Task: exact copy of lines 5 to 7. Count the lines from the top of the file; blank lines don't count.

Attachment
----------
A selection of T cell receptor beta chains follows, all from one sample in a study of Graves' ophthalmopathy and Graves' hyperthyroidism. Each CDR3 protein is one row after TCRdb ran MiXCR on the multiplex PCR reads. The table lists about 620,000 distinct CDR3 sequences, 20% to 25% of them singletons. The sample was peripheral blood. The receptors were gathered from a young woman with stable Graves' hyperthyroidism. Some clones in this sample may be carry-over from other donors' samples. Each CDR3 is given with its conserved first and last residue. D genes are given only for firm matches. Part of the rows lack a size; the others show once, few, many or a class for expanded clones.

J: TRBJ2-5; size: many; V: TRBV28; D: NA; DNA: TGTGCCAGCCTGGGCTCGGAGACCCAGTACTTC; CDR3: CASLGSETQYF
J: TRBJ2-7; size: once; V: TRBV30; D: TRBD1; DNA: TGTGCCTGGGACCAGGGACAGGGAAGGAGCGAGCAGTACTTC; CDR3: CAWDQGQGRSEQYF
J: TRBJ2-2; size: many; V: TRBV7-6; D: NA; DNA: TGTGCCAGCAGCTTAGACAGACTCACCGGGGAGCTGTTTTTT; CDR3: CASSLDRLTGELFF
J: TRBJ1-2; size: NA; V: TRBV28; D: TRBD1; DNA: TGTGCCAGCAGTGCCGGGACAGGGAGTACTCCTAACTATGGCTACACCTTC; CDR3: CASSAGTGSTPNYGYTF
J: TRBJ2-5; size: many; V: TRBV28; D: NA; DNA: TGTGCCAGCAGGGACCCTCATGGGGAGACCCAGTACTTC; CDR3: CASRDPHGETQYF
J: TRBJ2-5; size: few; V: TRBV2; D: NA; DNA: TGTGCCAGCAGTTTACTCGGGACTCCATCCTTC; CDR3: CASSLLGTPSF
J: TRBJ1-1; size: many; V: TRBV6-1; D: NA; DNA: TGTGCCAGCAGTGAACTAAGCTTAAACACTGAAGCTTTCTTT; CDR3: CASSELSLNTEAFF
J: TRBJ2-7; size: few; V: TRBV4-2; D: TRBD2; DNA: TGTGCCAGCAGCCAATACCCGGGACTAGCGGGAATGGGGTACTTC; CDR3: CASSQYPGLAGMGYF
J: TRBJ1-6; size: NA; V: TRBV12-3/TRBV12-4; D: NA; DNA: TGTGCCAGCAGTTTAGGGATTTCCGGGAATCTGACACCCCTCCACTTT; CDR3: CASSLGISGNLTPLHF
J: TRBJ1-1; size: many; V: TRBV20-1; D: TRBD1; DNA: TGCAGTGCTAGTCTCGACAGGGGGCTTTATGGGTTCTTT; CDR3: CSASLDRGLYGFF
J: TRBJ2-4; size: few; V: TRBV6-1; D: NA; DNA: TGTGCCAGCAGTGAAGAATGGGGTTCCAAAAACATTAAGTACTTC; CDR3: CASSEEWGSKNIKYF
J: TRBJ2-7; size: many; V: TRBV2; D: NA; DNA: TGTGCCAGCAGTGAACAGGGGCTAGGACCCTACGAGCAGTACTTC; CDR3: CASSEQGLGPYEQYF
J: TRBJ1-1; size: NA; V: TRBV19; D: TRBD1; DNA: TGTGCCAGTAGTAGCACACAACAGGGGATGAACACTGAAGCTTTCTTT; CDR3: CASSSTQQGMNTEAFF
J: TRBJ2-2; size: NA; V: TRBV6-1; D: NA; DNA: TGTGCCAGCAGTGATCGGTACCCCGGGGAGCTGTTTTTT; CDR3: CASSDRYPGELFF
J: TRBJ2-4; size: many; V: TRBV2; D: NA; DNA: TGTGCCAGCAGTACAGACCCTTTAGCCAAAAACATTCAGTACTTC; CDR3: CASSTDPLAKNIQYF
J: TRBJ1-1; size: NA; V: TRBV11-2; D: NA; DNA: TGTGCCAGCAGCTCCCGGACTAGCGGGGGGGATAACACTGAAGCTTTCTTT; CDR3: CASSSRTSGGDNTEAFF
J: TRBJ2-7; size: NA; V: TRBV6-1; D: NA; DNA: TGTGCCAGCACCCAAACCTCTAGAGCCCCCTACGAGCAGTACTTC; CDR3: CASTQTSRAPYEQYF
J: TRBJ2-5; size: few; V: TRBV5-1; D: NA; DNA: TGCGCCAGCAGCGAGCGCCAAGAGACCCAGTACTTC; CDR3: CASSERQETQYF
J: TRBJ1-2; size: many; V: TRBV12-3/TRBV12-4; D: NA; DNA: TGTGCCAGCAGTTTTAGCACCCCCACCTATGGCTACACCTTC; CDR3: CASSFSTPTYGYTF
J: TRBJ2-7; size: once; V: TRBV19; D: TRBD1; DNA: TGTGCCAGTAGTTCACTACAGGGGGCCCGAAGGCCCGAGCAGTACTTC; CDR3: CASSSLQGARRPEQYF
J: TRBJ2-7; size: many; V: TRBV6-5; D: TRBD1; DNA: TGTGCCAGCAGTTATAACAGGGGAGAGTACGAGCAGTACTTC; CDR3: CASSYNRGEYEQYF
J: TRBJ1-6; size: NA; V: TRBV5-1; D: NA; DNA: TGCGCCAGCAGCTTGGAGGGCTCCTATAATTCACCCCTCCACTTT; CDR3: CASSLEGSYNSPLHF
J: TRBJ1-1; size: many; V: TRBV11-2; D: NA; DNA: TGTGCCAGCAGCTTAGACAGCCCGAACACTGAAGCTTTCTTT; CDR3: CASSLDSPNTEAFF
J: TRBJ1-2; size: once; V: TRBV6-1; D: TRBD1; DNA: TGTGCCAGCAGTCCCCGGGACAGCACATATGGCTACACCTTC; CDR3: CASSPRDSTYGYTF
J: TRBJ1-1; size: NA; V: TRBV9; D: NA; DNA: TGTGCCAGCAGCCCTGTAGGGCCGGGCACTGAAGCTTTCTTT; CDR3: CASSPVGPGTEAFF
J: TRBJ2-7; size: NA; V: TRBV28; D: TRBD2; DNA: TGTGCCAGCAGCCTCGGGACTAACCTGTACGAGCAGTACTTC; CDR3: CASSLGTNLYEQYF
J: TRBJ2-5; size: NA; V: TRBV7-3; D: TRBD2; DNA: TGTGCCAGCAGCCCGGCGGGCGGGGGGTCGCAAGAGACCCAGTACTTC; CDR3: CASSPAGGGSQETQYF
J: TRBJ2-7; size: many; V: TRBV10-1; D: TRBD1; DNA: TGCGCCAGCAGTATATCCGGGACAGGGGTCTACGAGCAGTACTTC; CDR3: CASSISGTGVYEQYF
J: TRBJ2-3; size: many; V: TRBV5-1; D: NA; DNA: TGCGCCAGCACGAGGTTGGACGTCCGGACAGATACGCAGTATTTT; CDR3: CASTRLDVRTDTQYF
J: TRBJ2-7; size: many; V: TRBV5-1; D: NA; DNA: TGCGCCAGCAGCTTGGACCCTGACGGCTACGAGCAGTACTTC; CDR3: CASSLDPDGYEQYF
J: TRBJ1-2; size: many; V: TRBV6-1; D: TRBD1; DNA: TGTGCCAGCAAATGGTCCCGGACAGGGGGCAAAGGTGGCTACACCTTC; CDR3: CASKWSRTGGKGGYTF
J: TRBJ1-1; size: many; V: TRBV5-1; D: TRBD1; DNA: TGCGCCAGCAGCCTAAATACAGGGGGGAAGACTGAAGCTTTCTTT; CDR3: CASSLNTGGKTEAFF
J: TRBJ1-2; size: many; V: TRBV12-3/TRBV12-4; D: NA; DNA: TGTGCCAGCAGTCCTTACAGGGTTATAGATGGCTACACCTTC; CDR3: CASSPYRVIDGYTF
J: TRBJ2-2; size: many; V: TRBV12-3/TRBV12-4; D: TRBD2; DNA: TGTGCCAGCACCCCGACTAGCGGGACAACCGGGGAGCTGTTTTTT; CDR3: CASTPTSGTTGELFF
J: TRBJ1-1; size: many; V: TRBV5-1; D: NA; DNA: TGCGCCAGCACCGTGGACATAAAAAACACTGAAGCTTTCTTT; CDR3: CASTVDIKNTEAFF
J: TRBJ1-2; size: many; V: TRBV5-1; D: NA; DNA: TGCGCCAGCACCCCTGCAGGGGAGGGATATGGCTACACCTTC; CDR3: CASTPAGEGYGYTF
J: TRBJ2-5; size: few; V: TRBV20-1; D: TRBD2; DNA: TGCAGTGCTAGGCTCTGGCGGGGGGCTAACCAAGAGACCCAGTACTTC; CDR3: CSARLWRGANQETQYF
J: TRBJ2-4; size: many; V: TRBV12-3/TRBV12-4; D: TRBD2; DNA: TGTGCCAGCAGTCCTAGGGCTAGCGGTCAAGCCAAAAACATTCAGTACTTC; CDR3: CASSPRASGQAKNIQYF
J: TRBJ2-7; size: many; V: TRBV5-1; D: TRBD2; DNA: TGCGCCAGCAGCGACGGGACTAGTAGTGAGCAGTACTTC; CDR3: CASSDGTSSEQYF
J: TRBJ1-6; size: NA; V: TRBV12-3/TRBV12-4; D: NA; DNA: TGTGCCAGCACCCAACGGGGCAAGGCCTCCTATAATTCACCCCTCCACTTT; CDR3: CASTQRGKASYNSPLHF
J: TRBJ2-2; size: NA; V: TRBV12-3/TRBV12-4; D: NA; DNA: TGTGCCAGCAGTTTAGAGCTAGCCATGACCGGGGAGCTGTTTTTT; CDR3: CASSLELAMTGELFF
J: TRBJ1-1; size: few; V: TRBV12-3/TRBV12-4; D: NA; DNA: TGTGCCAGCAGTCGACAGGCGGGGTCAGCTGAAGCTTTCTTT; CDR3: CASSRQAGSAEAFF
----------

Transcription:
J: TRBJ1-2; size: NA; V: TRBV28; D: TRBD1; DNA: TGTGCCAGCAGTGCCGGGACAGGGAGTACTCCTAACTATGGCTACACCTTC; CDR3: CASSAGTGSTPNYGYTF
J: TRBJ2-5; size: many; V: TRBV28; D: NA; DNA: TGTGCCAGCAGGGACCCTCATGGGGAGACCCAGTACTTC; CDR3: CASRDPHGETQYF
J: TRBJ2-5; size: few; V: TRBV2; D: NA; DNA: TGTGCCAGCAGTTTACTCGGGACTCCATCCTTC; CDR3: CASSLLGTPSF